But I will be all the more despondent, grumpy even, because I have paid for them, and because even though I applied for tickets, I didn’t get any.
For Muslims, about the only bright side of London as a commercial city shutting down is that the Olympics and Ramadan coincide. So many Muslims will be able to work from home during the long fasts, rather than commuting into muggy crowded London in the summer heat.
Actually, though, for the price of a Walnut Whip every day for seven years, I could have bought myself a month on a paradise island with no crowded trains, no fighter jets and little risk of deadly viruses.
And I still could have enjoyed watching the Olympics on television.continue reading
A little belatedly, one of my ‘Her Say‘ columns for The National newspaper
Europe is once again in confusion over how to deal with European Muslims.
In Germany, a small Muslim group, identified as extreme Salafi by the government, wants to distribute 25 million free copies of the Quran in Germany, Austria and Switzerland. The authorities believe the Quran campaign is a cover for jihadist recruitment. The leader of Chancellor Angela Merkel’s parliamentary group “strongly condemns” the campaign.
Equating free Qurans with recruitment for terrorism is a rather surprising leap. The campaign and the Quran’s contents are hardly covert. Billions of Muslims around the world read the Quran and lead unexciting, peaceful and boldly un-jihadist lifestyles, and giving out free Qurans is an entirely legal activity in Germany.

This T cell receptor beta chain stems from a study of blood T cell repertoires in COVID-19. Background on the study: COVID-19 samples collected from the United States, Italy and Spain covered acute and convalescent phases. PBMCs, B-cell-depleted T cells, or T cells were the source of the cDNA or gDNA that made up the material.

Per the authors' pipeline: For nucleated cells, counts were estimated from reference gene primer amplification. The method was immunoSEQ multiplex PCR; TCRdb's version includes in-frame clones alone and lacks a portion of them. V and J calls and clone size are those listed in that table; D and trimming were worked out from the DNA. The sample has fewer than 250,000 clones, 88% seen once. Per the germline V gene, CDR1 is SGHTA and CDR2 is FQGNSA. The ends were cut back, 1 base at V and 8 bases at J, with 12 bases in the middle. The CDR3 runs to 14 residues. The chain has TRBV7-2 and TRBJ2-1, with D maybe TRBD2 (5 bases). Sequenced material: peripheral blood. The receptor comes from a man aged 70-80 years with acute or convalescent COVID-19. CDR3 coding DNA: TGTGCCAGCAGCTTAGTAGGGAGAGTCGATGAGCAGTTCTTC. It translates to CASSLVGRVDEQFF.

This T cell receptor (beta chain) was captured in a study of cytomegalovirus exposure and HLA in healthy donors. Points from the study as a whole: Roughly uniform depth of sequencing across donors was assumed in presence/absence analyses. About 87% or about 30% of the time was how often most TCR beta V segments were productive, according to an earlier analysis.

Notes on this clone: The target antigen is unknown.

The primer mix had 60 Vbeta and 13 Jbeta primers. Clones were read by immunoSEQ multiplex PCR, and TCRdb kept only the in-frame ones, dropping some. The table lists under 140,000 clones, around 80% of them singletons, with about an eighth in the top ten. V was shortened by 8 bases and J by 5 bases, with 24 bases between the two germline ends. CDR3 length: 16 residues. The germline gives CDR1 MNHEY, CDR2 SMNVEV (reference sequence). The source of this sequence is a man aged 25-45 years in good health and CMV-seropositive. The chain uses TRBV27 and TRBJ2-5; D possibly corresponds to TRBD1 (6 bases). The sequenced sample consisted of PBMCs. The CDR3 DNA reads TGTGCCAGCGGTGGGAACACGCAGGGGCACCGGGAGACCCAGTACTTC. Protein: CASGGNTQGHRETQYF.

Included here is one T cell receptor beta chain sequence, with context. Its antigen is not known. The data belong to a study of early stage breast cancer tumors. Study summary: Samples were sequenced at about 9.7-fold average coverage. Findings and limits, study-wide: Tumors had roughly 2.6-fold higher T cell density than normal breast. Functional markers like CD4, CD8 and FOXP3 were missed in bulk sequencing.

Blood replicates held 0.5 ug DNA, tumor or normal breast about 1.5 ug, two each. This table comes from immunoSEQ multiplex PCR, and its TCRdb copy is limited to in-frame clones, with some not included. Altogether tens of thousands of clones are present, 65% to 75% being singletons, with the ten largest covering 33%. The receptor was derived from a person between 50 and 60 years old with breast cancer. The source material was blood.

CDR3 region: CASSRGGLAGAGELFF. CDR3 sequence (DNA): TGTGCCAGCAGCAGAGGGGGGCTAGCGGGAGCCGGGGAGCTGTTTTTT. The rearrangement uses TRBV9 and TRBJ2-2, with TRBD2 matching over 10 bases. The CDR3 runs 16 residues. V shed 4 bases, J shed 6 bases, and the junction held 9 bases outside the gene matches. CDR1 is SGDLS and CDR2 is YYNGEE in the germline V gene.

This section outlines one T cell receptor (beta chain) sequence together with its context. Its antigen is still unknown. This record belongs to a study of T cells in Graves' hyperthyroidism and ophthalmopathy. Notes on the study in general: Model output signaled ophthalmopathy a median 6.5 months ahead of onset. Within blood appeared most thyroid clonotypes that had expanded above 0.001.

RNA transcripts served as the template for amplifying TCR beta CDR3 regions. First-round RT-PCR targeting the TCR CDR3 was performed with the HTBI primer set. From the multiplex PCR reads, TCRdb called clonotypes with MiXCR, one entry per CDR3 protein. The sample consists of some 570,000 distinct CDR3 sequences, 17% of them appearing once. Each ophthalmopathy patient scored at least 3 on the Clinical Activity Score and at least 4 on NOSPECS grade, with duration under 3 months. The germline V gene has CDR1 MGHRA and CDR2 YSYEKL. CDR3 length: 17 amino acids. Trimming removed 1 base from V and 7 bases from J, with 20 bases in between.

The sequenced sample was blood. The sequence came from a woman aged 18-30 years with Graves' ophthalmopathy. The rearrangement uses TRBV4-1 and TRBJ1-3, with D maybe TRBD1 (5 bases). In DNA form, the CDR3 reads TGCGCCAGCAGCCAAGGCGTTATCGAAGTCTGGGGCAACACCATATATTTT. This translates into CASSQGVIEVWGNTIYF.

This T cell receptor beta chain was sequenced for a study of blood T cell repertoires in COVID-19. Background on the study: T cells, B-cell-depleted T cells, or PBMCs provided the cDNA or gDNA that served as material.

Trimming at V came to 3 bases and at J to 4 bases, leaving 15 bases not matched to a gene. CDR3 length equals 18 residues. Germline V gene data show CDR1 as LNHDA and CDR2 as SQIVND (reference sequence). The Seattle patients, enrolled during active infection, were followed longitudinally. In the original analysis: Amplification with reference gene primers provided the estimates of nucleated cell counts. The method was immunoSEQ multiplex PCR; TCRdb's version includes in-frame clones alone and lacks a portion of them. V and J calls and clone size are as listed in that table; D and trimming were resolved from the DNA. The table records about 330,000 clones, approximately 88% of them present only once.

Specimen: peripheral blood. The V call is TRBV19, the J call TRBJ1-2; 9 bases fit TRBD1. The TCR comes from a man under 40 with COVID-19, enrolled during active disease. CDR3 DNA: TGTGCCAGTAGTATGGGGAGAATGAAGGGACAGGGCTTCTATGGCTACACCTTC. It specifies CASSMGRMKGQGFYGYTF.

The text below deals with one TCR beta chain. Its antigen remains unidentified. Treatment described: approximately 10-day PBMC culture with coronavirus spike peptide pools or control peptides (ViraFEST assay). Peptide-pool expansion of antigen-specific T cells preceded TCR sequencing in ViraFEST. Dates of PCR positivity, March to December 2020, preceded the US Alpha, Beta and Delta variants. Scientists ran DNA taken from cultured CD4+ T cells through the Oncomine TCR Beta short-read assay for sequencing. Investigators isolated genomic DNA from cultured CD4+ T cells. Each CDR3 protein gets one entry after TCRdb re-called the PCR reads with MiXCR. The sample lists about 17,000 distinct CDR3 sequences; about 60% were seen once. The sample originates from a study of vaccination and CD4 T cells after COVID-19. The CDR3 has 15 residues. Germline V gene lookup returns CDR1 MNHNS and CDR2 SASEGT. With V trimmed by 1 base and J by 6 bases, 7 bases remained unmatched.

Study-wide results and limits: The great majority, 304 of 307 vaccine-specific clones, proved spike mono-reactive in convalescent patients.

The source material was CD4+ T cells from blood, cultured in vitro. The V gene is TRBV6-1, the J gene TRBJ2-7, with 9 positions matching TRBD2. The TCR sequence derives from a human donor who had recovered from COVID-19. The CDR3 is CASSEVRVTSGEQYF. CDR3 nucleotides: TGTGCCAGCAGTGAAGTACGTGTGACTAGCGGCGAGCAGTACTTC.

Politicians have conflated those whom they believe are engaging in extremist activities with the core platform of Islam. Rightly, there are no governments in Europe that “strongly condemn” the millions of Bibles that are given away, or the organisations that leave them in hotel rooms. Condemning free Qurans is just another manifestation of the misguided and downright dangerous idea that absolutely anything to do with Islam is a step on the road to terrorism. Such incidents add up to a wider, corrosive atmosphere of hatred.
We can see this in the case of Anders Behring Breivik, on trial in Norway this week, who claims that his actions, which resulted in the deaths of 77 people, were “self-defence”.
It’s hard not to see a man who is filled with hatred built up of these seemingly tiny and innocuous negative conflations. His ocean of hatred is being painted as belonging to just one loon, rather than built from the drip drip drip of deep-seated anti-Muslim sentiment that is being allowed to percolate through Europe.
Yet Breivik’s thinking shows clear evidence of influence from European and American writers and anti-Muslim movements. Breivik also connects himself to Europe’s dark chapter of Nazism by stating: “I have done the most spectacular and sophisticated attack on Europe since the Second World War.”